Posted on: Monday, March 19, 2018
by Jennifer Roback Morse
This article was first published March 14, 2018, at Crisis Magazine.
Cardinal Cupich has been holding seminars on implementing Amoris Laetitia. These “New Momentum Conferences” will “provide formative pastoral programs.” I wonder whether these seminars will include anything for reluctantly divorced persons. No one else seems to be doing anything for abandoned spouses. Perhaps Cardinal Cupich and his friends will step up to the plate.
The public, including many Catholics, has the impression that no-fault divorce allows two sensible and mature adult people to agree to end their marriage. We imagine that the state must not interfere in this mutual decision. No one should cry over the spilt milk of a “dead marriage.” Many in the Church tacitly agree.
But setting theology aside, let’s challenge the basic premise of no-fault divorce. What if one person wants a divorce and the other wants to remain married? Dr. Stephen Baskerville, frequent contributor to these pages, made me aware of this possibility in his first book, Taken into Custody. If the spouses do not agree, justice requires adjudication by a neutral party. But on what basis would that neutral party decide which spouse to side with: the spouse who wants the divorce, or the spouse who wants the marriage?
The Grand Divorce Narrative offers no answer. The official ideology of no-fault does not acknowledge that such a case can even exist. And if we add the (highly dubious) claim that “kids are resilient,” then there is no reason for anyone to favor preserving a marriage, even one with children. As for adjudication between the spouse who wants the marriage and the one who wants divorce, forget it. No-fault divorce means the state always sides with the party who wants the marriage the least.
The Grand Divorce Narrative, subtly or not-so-subtly, suggests people who complain about divorce probably did something to bring it on themselves. They need to stop whining and get with the program.
I wish I could tell you whether the abandoned spouses are a misbehaving lot. I wish I could tell you anything systematic about the reluctantly divorced. Unfortunately, all I have is anecdotal information. The people who normally collect and analyze this kind of thing seem to be completely uninterested.
We don’t even know how many reluctantly divorced or abandoned spouses there are.
Here is one snippet. I once bemoaned the fact that we have no data on the number of reluctantly divorced persons. My friend, University of Texas sociology professor, Mark Regnerus chimed in that he had some data on this question in his new book, Cheap Sex.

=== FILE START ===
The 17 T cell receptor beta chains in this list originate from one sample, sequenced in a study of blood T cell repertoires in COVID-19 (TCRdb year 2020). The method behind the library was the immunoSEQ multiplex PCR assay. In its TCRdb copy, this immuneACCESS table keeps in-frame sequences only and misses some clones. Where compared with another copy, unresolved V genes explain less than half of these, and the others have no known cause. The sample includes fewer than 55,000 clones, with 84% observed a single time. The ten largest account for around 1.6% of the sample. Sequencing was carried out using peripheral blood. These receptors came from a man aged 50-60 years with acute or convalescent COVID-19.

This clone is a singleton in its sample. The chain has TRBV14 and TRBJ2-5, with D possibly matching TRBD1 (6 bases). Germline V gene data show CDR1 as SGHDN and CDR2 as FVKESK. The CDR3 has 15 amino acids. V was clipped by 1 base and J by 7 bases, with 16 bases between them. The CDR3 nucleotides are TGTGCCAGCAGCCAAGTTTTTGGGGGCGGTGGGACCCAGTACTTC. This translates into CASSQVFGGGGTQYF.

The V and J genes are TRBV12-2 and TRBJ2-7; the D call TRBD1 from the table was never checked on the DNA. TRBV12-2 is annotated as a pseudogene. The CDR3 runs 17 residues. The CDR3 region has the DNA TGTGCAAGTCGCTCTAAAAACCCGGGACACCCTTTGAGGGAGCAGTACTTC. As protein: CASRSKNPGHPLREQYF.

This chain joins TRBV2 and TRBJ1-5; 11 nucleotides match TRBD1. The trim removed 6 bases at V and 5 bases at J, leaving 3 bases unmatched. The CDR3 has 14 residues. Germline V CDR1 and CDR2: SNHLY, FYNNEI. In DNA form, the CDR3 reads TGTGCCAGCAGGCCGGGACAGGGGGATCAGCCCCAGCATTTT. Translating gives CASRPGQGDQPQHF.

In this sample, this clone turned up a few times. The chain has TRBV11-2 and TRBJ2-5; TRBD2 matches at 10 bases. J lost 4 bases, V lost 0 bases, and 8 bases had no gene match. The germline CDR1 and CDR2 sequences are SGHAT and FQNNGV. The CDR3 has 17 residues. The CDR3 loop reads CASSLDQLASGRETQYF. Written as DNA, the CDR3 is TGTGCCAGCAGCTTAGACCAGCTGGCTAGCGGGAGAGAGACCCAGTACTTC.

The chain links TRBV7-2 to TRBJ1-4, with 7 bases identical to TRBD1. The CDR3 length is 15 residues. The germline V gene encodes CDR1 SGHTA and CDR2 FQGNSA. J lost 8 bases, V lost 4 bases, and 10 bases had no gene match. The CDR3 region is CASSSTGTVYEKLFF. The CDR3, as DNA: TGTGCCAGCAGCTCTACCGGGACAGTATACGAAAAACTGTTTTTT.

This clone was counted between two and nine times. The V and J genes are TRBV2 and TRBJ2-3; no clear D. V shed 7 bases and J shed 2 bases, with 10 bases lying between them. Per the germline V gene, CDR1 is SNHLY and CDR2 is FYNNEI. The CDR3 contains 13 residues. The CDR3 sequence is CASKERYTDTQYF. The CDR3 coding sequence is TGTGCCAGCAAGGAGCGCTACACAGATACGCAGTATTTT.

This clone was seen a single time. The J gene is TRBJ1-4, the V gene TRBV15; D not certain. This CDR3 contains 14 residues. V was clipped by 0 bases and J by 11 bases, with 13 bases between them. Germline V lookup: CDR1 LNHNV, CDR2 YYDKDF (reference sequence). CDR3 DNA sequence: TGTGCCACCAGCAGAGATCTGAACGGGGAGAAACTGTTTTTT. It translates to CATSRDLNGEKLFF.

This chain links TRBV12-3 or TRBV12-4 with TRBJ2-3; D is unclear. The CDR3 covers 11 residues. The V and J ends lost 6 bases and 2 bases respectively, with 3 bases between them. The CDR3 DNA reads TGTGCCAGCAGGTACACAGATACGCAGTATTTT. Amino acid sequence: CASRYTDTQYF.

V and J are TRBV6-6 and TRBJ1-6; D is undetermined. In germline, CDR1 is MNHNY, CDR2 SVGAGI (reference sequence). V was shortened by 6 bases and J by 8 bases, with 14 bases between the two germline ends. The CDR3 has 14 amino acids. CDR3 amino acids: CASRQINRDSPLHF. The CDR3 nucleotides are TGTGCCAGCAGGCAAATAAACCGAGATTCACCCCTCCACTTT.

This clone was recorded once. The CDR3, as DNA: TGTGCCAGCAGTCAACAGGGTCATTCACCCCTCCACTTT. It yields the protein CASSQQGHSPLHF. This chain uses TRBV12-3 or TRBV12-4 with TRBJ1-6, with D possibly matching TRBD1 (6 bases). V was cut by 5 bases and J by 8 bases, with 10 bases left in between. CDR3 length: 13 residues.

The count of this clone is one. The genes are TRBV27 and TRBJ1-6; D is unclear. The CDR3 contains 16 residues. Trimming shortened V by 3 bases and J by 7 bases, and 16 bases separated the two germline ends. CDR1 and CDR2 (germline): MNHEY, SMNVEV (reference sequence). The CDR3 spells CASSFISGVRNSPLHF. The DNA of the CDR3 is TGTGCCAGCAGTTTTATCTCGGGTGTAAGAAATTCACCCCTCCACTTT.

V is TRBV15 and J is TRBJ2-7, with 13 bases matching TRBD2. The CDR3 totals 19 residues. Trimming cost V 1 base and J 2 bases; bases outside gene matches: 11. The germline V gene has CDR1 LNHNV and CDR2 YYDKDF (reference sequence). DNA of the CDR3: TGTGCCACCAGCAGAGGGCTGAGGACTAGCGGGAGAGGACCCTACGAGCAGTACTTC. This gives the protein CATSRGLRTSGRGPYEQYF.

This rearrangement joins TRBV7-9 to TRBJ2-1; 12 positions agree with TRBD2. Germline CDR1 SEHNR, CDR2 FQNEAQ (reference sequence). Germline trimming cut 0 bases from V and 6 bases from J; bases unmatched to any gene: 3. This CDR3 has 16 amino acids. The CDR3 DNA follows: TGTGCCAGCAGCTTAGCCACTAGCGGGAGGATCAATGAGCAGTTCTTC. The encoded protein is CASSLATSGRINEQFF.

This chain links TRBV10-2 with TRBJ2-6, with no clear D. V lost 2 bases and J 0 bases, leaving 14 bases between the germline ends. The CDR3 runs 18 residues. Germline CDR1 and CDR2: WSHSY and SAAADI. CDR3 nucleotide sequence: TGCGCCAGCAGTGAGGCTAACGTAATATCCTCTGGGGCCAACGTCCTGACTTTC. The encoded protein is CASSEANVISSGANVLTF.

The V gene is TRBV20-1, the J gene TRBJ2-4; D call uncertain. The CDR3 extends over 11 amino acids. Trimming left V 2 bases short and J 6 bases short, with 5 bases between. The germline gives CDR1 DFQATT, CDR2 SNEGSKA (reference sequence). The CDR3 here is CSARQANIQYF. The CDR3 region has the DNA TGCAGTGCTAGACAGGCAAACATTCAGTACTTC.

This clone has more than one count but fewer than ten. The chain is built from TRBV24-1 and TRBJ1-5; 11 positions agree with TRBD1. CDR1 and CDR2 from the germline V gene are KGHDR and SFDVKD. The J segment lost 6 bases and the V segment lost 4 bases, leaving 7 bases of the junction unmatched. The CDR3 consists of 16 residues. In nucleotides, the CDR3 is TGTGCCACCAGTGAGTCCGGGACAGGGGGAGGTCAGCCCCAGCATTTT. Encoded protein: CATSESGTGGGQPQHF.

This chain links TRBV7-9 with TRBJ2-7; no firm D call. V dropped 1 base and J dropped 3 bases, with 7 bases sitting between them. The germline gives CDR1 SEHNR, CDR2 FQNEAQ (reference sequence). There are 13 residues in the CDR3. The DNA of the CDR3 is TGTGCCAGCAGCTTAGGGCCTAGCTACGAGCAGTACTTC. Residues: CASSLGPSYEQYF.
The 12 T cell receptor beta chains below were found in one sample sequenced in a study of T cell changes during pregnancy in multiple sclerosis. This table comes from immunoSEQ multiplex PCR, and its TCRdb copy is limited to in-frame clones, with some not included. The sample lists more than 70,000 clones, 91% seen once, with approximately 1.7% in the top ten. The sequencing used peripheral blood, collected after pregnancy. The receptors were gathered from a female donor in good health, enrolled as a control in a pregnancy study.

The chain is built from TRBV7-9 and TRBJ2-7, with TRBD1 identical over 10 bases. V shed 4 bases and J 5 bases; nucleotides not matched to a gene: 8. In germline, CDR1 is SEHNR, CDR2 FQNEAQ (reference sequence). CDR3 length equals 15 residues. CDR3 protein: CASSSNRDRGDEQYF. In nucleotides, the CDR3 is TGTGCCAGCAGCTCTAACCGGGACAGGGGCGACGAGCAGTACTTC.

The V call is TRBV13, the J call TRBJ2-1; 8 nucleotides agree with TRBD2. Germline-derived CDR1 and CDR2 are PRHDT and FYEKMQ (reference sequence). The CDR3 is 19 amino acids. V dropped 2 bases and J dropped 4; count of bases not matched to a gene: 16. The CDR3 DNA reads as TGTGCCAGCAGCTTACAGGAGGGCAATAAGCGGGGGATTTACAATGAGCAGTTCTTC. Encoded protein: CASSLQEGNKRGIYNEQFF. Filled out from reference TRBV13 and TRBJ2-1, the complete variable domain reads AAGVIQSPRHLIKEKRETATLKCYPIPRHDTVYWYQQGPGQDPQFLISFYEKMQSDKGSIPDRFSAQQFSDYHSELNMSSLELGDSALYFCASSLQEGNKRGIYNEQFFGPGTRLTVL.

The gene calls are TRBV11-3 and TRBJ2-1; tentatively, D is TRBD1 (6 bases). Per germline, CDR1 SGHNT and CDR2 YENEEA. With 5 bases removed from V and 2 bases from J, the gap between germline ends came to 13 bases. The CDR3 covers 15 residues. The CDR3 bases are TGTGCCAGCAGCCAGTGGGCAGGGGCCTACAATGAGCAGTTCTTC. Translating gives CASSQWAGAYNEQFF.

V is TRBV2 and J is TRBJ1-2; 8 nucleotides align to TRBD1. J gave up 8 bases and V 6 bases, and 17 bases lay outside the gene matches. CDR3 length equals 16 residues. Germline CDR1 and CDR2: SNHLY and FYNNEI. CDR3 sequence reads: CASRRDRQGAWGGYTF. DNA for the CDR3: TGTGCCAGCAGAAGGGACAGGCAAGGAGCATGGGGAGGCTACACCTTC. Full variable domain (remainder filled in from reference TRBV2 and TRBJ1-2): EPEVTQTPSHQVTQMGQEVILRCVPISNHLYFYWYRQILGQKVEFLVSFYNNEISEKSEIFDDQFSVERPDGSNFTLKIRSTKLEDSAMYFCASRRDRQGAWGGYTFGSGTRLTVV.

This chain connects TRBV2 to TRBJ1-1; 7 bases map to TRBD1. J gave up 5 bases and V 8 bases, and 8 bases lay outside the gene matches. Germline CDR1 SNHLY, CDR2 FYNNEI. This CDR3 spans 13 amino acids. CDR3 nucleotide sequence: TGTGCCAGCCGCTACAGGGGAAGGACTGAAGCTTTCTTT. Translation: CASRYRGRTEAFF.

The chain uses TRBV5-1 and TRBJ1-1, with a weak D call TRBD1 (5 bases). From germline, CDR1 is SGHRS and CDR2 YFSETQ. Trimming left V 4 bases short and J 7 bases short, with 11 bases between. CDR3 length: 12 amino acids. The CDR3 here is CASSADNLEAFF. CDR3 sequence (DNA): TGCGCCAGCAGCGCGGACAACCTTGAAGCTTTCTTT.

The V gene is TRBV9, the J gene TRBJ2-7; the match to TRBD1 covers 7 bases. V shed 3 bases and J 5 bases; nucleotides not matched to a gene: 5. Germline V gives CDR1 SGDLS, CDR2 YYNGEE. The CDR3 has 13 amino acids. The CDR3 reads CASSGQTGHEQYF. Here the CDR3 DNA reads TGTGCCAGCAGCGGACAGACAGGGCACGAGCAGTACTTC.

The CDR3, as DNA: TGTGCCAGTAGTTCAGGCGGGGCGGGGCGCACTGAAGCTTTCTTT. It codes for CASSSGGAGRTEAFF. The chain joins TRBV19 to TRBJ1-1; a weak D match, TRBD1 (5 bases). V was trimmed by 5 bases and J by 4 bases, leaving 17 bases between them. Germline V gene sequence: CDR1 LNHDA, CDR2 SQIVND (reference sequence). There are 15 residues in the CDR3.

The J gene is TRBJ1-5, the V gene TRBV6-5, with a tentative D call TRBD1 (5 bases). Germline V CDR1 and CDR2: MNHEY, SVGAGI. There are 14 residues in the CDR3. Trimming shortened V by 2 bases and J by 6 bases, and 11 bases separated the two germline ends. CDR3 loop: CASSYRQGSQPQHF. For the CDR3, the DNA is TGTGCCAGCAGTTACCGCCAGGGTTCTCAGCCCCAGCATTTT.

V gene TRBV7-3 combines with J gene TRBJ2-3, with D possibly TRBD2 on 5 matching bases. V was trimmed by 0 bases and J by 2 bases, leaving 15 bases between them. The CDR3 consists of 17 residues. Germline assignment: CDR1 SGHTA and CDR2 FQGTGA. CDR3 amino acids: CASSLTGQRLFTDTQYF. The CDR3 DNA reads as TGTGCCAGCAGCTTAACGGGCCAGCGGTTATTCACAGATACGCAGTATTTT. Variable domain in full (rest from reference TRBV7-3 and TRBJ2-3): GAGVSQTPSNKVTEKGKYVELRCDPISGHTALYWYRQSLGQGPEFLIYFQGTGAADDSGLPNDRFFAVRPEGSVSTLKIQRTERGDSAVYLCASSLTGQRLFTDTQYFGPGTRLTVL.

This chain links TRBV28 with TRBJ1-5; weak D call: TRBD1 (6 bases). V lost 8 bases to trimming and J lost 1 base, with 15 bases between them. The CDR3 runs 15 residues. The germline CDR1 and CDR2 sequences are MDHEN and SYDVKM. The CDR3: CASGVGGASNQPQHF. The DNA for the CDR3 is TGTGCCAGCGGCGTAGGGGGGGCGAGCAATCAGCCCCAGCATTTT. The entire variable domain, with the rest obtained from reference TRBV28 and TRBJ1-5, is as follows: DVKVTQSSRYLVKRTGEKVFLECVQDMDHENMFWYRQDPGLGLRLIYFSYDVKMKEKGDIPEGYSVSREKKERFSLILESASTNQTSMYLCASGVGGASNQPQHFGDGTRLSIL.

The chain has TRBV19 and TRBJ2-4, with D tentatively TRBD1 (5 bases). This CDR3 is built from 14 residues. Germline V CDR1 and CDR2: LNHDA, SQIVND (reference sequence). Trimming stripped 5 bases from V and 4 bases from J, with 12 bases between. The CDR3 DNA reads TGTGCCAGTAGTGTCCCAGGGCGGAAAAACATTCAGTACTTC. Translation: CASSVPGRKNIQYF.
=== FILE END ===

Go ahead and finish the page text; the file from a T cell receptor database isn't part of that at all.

I checked it out. In Figure 5.2 on page 161, he asked this question of divorced spouses, “who wanted the marriage to end, you, your spouse, or both of you?” Only 24 percent of women and 27 percent of men said, “we both wanted it to end.” In other words, in his survey, over 70 percent of divorces have a reluctant partner.
The CDC reported over 800,000 divorces from 44 states and the District of Columbia in 2016. If 70 percent of those divorces had a reluctant partner, that is over a half million reluctantly divorced people, in a single year. Add that up, year after year for forty years. That is a lot of broken hearts and wounded souls, walking around, socially invisible, and isolated.
Please note: counting reluctantly divorced persons was not the focus of Dr. Regnerus’ study. God bless him, he stumbled across it while studying something else. I don’t know of any other large scale, representative study of this question. This lack of professional and scholarly interest testifies to the power of the Divorce Ideology.
We also know very little of the lived experiences of the reluctantly divorced or abandoned spouses. We do know that divorce doubles a man’s probability of suicide and has essentially no impact on the woman’s chance of suicide. But we don’t really know why. As to spiritual life, we know that children of divorce are less likely to practice any religion. But as far as I know, no one has ever asked how divorce affects the religious commitments of the adults, particularly, one who was divorced against their will. The category, “reluctantly divorced persons” does not even exist in the minds of the scholars who have the expertise to study this sort of thing. After over 40 years of no-fault divorce, I am appalled that we have so little information about the reluctantly divorced or abandoned spouses.